Humans are ready to use some web archives”: Working with the Wayback Machine and Wikipedia’s history pages in the not-so-digital humanities

Humans are ready to use some web archives”: Working with the Wayback Machine and Wikipedia’s history pages in the not-so-digital humanities
14 June 2022, 9.30am - 10.30am
Online & Woburn Suite, G22/26, Ground Floor, Senate House, Malet Street, London WC1E 7HU

Speaker: Sandra Folie (University of Vienna)

The Atle of my keynote refers to Kees Teszelszky’s (2021, 1) claim that “humans are not ready to use web archives and fully understand and make use of the possibiliAes the data in these web collecAons offer.” Although I agree in principle, I want to emphasize that not all web archives are the same. Whereas digital humaniAes researchers are usually more interested in web archives beyond the widely known Wayback Machine, oZen enough the world’s most extensive web archive (“more than 670 billion web pages saved over Ame”) actually is new territory for students and scholars in the not-so-digital humaniAes. The same applies to Wikipedia’s history pages, which document the genesis and development of all arAcle and discussion pages in Wikipedia. Both archives are publicly accessible, not Aed to a specific locaAon, and relaAvely easy to use – even for those who do not fully understand them or have the skills to systemaAcally analyse their large amounts of data. To narrow down the overwhelming abundance of possibiliAes, it is first important to normalise the use of publicly accessible web archives at universiAes.

In my talk, I will use the chick lit genre as a case study to show the value of including web archives in research on contemporary literary phenomena. Chick lit emerged in the second half of the 1990s with bestsellers such as Helen Fielding’s Bridget Jones’s Diary and Candace Bushnell’s Sex and the City (both 1996), at the same Ame as the online sphere devoted to literature developed. This means that some of the very first adverAsements and definiAons of chick lit were published online. The Internet, or rather the people on the Internet, suddenly became important players in the business of selling and reviewing books. Moreover, since chick lit is a relaAvely long-lived contemporary phenomenon, we can look back on several decades of online presence and development, some parts of which have been archived.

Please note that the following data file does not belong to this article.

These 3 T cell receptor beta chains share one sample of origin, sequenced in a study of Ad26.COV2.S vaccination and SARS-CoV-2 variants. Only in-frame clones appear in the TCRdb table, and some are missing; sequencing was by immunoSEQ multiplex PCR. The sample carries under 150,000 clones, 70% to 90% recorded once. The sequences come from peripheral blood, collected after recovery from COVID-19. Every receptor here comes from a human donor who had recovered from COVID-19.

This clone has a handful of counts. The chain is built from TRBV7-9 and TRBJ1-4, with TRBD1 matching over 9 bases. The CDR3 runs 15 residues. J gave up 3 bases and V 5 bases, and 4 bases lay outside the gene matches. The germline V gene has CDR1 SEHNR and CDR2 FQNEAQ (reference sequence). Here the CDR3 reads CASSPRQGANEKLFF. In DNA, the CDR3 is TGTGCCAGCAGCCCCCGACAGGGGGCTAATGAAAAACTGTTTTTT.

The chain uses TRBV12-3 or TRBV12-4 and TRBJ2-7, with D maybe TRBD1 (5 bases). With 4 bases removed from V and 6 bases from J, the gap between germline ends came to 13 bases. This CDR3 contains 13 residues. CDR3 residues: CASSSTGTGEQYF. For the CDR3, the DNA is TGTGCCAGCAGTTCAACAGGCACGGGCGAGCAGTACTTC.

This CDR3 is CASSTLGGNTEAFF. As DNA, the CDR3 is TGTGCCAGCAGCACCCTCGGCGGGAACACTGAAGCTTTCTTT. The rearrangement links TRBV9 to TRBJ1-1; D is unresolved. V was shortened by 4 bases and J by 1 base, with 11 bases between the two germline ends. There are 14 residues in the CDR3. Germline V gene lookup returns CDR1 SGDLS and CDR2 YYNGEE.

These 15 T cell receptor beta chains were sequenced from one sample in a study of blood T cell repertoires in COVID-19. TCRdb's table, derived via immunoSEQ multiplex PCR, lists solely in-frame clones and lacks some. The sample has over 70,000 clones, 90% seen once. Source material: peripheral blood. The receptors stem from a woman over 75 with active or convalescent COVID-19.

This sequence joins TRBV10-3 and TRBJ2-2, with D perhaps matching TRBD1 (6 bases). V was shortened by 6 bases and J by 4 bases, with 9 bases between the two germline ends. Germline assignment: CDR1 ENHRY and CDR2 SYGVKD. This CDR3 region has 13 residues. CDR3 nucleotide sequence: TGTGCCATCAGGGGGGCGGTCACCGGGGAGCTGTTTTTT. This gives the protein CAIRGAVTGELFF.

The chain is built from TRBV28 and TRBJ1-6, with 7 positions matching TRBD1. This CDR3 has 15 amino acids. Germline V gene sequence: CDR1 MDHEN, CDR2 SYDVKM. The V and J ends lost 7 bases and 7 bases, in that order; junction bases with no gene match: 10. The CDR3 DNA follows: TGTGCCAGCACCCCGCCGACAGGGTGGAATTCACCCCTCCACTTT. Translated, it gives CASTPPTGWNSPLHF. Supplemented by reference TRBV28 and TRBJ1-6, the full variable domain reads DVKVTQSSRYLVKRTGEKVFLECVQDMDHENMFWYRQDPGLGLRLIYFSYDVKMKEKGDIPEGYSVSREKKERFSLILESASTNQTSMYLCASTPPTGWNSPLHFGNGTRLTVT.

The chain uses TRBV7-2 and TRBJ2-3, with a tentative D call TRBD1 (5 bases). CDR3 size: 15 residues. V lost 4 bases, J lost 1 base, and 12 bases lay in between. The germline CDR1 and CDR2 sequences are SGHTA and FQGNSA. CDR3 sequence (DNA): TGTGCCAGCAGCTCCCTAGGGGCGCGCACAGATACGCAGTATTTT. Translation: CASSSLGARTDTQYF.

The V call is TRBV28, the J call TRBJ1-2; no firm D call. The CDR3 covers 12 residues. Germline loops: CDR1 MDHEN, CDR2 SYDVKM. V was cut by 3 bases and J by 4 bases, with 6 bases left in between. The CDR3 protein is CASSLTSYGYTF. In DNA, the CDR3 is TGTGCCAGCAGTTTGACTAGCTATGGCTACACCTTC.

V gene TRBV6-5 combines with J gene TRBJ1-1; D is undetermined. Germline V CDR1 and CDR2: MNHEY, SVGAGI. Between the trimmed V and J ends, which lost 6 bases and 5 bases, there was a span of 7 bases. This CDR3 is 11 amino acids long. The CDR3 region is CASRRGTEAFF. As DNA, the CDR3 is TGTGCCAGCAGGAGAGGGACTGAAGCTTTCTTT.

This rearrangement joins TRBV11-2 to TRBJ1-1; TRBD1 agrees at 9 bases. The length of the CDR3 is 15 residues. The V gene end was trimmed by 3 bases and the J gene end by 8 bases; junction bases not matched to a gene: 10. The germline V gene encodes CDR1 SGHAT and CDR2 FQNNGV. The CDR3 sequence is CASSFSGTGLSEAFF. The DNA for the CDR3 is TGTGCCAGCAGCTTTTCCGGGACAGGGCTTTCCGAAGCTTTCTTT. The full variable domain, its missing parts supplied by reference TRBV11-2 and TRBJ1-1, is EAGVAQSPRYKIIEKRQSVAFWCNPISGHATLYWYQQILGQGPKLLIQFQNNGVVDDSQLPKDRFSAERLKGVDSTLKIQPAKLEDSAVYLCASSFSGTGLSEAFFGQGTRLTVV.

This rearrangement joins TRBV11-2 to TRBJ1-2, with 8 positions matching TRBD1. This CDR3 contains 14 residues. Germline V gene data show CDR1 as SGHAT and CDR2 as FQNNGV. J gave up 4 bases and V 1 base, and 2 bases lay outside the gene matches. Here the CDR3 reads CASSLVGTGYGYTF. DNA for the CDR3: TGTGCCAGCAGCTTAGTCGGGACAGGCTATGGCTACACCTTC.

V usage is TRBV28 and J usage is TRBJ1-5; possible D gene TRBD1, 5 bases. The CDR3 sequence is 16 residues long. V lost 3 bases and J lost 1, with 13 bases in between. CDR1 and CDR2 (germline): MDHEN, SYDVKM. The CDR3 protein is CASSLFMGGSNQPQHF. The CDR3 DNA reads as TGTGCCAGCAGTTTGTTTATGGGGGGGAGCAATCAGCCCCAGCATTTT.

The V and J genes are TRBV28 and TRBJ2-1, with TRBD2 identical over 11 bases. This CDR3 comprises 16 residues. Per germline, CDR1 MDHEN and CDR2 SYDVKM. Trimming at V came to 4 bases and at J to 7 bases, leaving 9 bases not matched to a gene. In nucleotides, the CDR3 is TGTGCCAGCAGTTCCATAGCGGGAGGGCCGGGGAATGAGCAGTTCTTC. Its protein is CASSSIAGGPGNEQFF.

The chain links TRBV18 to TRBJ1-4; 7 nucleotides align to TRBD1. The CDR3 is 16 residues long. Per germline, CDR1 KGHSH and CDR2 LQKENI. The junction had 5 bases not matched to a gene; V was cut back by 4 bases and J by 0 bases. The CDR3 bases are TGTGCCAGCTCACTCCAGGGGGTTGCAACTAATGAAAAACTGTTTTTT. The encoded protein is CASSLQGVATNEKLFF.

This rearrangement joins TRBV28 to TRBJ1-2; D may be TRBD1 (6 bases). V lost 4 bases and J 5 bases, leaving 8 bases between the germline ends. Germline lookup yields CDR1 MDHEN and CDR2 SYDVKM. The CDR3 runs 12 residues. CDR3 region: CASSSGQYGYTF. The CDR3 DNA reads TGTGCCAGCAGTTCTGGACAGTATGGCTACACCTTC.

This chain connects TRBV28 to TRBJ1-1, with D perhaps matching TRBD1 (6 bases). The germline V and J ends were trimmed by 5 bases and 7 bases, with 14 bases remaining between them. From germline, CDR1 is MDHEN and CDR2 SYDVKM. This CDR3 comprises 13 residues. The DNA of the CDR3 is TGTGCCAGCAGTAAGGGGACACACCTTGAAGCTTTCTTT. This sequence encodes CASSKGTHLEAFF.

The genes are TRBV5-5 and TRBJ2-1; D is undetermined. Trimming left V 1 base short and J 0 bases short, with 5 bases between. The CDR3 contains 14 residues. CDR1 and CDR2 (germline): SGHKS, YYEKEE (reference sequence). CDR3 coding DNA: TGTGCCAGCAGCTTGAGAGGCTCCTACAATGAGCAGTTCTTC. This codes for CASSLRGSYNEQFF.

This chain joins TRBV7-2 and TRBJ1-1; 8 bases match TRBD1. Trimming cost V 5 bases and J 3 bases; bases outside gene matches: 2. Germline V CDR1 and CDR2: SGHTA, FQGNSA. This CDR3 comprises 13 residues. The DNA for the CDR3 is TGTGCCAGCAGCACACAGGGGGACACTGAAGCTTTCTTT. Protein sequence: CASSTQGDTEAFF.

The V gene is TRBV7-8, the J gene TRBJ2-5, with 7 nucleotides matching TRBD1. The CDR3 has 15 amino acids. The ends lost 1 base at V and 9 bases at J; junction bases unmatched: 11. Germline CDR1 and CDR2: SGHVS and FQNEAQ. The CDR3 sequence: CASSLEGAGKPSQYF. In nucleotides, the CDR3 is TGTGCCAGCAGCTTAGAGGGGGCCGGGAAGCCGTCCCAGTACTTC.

Sandra Folie is an assistant professor (Universitätsassistentin) at the Department of Comparative Literature at the University of Vienna. Previously, she was a doctoral fellow of the Austrian Academy of Sciences. In her first book, Beyond Ethnic Chick Lit (transcript, forthcoming), Folie examines the marginalisation and homogenisation of contemporary popular literature by women through gendered as well as ethnicised labelling practices and corresponding marketing strategies. Her writing has also appeared in Aussiger Beiträge,International Journal of Digital Humanities, Open Gender Journal, and Textpraxis, as well as in several edited volumes and reference works. Folie is the co-editor of Vom Sammeln und Ordnen (Weidler, 2022) and New Perspectives on Imagology (Brill, forthcoming). She is currently working on her postdoc book project on literary blackfacing and critical whiteness in 20th century German literature.

This session is part of the WARCnet meeting 2022.

All welcome- This event is free to attend, but booking is required. 


SAS Events Office
Email only